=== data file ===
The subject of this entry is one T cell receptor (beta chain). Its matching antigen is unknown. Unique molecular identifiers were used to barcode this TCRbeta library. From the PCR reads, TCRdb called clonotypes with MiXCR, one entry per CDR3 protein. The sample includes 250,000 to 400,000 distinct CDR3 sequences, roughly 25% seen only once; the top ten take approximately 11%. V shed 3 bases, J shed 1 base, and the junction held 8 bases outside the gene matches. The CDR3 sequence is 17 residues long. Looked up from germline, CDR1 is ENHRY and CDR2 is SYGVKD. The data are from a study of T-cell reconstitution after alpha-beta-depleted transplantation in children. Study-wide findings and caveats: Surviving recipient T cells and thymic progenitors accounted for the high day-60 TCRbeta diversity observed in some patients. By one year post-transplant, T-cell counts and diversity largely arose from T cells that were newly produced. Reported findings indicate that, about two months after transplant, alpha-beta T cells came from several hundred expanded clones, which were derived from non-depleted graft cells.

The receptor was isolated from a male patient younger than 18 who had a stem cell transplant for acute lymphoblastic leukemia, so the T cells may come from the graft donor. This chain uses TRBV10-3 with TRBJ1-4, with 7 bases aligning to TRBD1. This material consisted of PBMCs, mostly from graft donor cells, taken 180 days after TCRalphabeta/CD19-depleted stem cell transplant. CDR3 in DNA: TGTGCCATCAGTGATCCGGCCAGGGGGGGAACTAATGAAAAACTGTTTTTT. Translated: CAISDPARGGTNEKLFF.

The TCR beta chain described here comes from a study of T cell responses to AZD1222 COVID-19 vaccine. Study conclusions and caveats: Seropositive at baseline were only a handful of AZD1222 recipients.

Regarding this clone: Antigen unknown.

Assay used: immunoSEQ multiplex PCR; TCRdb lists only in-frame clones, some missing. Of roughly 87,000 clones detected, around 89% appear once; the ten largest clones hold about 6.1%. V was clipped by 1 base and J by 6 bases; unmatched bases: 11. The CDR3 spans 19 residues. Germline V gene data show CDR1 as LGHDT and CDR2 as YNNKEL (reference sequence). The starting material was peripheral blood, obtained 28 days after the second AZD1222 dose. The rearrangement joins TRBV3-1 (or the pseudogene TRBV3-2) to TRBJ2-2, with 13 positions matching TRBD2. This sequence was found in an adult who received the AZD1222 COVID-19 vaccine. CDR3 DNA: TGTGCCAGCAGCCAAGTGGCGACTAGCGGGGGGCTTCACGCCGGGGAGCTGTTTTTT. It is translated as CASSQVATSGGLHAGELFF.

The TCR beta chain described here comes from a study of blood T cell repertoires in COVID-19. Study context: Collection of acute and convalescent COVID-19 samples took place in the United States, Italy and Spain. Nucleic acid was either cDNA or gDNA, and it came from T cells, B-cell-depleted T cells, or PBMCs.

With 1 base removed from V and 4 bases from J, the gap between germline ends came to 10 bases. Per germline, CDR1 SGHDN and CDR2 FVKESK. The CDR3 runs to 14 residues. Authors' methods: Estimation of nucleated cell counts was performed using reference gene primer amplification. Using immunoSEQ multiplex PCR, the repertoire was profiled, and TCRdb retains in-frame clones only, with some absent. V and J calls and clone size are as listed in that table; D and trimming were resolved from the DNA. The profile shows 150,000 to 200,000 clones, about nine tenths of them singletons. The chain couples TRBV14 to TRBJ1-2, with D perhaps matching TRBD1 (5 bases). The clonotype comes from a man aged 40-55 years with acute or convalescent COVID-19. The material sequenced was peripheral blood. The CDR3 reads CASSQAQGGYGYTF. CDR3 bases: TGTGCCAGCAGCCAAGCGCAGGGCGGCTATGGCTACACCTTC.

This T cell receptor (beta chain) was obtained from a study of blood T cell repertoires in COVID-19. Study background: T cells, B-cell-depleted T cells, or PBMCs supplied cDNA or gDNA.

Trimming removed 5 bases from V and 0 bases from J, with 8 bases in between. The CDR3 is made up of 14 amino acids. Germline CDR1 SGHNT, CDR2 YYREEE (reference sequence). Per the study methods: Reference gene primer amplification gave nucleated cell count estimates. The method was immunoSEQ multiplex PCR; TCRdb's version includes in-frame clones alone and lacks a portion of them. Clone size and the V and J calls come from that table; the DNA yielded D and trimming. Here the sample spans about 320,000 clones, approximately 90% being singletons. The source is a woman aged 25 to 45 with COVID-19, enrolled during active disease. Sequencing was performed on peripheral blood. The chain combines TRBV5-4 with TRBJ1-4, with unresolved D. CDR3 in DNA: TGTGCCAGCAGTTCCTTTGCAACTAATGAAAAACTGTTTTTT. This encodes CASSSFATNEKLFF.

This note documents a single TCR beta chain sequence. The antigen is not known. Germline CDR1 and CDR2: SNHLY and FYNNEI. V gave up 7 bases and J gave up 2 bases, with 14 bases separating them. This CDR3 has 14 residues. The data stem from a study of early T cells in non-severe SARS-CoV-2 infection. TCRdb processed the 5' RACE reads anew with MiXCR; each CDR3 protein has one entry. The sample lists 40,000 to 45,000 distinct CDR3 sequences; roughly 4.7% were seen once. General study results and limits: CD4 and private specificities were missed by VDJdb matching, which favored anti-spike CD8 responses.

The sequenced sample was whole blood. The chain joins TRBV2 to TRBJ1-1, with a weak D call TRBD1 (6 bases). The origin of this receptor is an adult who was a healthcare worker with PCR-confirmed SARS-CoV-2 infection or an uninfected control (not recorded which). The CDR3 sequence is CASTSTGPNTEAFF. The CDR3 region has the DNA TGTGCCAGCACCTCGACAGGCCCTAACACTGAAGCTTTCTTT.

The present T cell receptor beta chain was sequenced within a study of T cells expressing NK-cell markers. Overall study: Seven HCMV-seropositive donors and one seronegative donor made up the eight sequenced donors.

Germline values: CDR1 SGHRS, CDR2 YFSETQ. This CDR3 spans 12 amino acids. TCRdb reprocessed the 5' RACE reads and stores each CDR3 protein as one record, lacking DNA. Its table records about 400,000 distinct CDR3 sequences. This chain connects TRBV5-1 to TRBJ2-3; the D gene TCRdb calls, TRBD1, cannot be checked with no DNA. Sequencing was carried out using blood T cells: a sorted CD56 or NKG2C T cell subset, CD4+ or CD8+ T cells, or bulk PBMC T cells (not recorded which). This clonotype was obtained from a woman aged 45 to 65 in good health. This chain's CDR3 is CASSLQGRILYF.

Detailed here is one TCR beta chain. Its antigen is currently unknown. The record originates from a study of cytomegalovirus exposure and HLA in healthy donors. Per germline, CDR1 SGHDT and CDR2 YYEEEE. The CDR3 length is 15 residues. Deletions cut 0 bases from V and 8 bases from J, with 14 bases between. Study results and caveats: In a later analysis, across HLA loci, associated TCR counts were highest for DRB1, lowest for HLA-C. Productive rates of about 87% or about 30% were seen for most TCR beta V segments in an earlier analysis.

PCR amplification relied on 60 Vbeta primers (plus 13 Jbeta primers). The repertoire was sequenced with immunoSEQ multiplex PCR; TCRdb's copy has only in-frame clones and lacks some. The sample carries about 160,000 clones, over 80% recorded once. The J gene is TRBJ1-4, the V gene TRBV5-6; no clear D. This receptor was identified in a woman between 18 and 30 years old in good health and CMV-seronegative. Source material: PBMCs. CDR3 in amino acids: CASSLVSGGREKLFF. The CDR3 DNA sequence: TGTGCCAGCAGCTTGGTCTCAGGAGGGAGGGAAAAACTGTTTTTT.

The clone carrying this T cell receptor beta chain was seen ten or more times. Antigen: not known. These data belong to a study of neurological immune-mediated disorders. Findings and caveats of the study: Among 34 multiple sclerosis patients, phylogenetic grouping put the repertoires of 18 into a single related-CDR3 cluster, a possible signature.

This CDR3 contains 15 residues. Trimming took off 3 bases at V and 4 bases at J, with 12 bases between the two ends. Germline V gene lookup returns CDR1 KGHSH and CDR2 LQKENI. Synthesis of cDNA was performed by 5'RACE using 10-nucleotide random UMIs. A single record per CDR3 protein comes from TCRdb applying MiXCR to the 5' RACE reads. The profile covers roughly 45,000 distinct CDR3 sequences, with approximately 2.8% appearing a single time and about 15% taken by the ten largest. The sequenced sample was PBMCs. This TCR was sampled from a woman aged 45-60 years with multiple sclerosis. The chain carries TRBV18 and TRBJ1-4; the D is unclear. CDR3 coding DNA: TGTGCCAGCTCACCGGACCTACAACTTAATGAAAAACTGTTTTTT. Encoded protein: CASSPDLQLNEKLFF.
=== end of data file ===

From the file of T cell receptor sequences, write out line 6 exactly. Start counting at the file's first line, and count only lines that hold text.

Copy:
The TCR beta chain described here comes from a study of blood T cell repertoires in COVID-19. Study context: Collection of acute and convalescent COVID-19 samples took place in the United States, Italy and Spain. Nucleic acid was either cDNA or gDNA, and it came from T cells, B-cell-depleted T cells, or PBMCs.